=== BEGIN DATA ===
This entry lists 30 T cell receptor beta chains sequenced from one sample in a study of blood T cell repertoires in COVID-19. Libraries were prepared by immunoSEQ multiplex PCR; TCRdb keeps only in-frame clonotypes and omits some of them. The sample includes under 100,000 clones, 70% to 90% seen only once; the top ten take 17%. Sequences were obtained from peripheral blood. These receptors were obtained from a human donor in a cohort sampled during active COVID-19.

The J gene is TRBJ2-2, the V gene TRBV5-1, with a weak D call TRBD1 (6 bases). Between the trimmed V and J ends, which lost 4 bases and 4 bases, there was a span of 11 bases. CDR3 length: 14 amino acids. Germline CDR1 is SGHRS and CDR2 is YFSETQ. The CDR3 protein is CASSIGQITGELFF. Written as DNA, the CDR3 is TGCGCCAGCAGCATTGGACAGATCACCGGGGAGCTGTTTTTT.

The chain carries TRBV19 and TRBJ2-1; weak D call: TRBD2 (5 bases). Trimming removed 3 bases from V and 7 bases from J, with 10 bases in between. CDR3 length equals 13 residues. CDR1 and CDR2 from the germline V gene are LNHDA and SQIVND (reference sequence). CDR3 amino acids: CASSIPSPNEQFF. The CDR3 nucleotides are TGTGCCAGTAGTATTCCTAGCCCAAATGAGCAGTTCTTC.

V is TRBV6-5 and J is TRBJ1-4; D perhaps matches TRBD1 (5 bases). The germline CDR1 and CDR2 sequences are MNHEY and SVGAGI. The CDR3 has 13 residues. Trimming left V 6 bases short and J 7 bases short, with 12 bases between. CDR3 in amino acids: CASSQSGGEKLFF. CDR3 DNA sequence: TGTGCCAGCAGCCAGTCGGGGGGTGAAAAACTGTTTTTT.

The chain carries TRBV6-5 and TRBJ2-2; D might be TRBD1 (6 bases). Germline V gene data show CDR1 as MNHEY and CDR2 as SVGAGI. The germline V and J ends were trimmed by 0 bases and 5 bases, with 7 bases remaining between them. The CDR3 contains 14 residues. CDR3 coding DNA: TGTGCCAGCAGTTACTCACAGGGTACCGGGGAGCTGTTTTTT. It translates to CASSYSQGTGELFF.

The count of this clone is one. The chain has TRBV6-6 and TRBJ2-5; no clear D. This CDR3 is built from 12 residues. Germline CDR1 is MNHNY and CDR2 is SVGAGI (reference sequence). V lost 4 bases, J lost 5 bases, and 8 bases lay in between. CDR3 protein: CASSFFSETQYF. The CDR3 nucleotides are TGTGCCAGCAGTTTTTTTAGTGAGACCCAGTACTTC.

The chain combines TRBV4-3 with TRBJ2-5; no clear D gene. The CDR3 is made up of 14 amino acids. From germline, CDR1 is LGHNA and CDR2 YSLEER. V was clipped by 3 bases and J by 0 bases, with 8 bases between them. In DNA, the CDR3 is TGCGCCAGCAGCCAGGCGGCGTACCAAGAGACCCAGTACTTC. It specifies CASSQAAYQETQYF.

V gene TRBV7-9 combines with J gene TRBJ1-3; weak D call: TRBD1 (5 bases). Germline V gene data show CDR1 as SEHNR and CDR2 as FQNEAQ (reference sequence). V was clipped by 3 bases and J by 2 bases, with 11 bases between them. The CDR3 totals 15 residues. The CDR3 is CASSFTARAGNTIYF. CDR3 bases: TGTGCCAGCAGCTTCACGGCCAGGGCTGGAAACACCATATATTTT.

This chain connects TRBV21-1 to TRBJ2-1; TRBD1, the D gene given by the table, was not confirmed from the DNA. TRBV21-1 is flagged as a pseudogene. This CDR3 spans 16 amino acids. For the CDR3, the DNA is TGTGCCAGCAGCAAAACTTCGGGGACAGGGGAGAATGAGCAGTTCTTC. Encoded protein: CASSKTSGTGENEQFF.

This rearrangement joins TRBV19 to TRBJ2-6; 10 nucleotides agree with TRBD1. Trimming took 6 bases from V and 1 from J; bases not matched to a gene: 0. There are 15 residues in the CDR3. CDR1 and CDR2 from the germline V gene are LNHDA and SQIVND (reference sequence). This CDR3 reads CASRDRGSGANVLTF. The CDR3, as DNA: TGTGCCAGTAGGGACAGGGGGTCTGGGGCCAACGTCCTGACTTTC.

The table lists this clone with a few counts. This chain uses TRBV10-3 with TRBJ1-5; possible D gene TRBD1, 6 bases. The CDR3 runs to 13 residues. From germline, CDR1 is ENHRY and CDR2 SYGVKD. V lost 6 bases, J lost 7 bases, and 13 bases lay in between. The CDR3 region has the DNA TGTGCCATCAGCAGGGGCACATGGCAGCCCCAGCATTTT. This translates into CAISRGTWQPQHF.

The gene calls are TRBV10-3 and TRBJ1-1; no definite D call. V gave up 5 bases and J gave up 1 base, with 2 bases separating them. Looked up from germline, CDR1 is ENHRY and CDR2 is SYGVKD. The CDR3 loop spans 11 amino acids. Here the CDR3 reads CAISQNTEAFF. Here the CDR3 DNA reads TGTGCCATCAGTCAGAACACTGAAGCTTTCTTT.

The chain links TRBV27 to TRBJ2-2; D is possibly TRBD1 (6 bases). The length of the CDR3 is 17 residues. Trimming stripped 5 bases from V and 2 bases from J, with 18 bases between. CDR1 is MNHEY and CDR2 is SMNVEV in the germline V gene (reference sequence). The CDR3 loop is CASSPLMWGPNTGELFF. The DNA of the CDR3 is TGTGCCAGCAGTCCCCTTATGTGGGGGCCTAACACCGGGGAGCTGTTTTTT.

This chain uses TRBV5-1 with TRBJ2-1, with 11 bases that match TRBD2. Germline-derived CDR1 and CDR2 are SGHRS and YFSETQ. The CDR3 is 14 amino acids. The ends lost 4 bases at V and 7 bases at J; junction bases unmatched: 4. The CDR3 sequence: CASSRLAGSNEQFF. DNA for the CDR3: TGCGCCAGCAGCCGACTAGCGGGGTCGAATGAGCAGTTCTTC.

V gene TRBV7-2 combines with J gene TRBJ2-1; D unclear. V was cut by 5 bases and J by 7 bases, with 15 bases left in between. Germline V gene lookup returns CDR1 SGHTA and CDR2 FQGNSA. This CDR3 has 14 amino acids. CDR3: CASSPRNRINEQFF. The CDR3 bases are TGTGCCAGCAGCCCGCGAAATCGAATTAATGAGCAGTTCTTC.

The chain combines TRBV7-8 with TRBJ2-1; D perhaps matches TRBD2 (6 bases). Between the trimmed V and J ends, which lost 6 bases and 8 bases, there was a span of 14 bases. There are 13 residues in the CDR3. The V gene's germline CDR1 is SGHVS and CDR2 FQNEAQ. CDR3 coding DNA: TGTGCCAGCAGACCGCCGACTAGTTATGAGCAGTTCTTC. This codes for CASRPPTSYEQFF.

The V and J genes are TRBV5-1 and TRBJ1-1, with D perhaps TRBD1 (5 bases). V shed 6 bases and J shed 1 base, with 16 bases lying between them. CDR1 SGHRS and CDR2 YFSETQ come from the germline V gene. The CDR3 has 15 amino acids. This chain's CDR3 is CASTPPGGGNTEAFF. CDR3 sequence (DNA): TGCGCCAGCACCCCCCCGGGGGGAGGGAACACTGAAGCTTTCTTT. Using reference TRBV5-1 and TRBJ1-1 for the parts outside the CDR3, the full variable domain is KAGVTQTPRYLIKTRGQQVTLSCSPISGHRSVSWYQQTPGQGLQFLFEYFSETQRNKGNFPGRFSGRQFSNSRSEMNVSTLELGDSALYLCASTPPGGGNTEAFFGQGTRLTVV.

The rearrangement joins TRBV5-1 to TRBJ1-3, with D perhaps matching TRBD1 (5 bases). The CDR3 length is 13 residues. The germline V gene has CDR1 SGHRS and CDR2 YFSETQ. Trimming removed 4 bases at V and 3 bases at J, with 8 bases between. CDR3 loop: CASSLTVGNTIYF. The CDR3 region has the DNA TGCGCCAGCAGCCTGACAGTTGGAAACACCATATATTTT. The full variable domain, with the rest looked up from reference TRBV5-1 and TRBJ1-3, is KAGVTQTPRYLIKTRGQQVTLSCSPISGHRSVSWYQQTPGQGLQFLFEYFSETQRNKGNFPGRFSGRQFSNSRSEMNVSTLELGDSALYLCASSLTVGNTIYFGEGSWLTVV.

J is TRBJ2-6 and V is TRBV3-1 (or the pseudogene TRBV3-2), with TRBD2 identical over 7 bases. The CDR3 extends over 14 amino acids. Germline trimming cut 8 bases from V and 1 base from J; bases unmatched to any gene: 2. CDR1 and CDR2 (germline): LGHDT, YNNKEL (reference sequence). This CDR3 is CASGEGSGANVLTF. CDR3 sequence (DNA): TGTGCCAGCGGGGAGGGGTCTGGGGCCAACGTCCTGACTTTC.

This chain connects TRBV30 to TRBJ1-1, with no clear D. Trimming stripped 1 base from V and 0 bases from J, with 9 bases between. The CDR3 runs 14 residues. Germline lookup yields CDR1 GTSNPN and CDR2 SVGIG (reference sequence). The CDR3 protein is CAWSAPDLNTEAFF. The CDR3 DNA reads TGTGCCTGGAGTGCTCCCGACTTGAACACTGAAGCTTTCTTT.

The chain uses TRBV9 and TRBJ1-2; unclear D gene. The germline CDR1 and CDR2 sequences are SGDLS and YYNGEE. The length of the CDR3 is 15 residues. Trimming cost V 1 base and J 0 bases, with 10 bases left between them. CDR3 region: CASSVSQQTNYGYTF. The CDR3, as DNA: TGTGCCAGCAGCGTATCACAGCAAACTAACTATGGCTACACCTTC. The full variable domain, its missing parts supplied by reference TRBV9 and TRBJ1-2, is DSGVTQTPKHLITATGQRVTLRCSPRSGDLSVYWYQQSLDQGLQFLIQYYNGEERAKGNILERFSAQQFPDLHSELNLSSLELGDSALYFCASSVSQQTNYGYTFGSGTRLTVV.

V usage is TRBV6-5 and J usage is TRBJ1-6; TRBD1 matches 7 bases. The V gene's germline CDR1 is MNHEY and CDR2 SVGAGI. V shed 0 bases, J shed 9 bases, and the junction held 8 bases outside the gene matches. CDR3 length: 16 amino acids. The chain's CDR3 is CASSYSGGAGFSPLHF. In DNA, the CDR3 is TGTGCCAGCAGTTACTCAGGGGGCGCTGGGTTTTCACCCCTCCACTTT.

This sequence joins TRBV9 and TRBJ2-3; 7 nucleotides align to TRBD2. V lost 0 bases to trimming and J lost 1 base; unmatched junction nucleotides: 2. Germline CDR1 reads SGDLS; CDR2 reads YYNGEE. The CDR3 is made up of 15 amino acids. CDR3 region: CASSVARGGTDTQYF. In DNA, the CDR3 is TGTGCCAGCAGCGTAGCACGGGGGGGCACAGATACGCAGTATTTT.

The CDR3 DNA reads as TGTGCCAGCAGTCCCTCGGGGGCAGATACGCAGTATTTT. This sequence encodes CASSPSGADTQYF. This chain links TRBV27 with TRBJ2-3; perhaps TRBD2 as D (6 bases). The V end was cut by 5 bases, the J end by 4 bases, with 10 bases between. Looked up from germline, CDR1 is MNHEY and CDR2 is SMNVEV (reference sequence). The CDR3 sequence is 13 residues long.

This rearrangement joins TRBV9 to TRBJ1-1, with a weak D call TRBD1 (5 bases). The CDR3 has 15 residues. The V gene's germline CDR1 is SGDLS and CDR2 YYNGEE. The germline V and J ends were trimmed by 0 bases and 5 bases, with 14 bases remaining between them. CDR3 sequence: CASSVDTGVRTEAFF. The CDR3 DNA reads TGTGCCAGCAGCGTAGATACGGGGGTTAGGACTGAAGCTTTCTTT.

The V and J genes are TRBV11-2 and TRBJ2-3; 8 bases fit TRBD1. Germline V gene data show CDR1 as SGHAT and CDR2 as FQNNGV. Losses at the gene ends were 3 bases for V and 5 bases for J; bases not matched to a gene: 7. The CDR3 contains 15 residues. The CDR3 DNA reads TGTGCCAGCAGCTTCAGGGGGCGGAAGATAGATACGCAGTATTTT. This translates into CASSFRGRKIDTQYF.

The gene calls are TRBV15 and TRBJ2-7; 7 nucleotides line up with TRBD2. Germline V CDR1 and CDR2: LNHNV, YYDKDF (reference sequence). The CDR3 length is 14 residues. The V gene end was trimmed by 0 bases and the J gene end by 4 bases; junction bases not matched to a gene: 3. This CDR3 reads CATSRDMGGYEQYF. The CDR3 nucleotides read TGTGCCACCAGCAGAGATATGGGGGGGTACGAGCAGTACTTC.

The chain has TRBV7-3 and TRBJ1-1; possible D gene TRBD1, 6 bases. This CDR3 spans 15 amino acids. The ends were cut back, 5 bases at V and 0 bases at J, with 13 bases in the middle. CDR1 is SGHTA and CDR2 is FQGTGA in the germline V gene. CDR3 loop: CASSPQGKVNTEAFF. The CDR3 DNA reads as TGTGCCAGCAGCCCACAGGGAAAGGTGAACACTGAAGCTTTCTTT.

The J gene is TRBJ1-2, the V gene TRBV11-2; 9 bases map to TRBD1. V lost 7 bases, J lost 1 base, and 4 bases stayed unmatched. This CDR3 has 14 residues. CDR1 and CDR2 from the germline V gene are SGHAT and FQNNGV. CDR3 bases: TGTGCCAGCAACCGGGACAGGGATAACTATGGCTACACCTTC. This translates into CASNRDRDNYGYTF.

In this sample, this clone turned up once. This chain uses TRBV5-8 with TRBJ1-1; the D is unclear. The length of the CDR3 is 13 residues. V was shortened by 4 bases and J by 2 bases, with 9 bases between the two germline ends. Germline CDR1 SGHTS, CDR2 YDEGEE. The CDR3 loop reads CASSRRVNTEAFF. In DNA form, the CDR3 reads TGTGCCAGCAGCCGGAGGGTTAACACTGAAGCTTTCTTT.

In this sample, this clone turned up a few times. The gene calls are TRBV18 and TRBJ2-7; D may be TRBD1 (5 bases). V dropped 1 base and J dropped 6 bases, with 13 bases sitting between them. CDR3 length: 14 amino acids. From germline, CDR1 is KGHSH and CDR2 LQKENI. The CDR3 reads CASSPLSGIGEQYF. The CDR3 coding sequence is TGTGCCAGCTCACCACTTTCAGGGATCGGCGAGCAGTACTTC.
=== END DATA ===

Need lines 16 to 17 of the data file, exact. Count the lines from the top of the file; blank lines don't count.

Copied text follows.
The chain combines TRBV7-8 with TRBJ2-1; D perhaps matches TRBD2 (6 bases). Between the trimmed V and J ends, which lost 6 bases and 8 bases, there was a span of 14 bases. There are 13 residues in the CDR3. The V gene's germline CDR1 is SGHVS and CDR2 FQNEAQ. CDR3 coding DNA: TGTGCCAGCAGACCGCCGACTAGTTATGAGCAGTTCTTC. This codes for CASRPPTSYEQFF.

The V and J genes are TRBV5-1 and TRBJ1-1, with D perhaps TRBD1 (5 bases). V shed 6 bases and J shed 1 base, with 16 bases lying between them. CDR1 SGHRS and CDR2 YFSETQ come from the germline V gene. The CDR3 has 15 amino acids. This chain's CDR3 is CASTPPGGGNTEAFF. CDR3 sequence (DNA): TGCGCCAGCACCCCCCCGGGGGGAGGGAACACTGAAGCTTTCTTT. Using reference TRBV5-1 and TRBJ1-1 for the parts outside the CDR3, the full variable domain is KAGVTQTPRYLIKTRGQQVTLSCSPISGHRSVSWYQQTPGQGLQFLFEYFSETQRNKGNFPGRFSGRQFSNSRSEMNVSTLELGDSALYLCASTPPGGGNTEAFFGQGTRLTVV.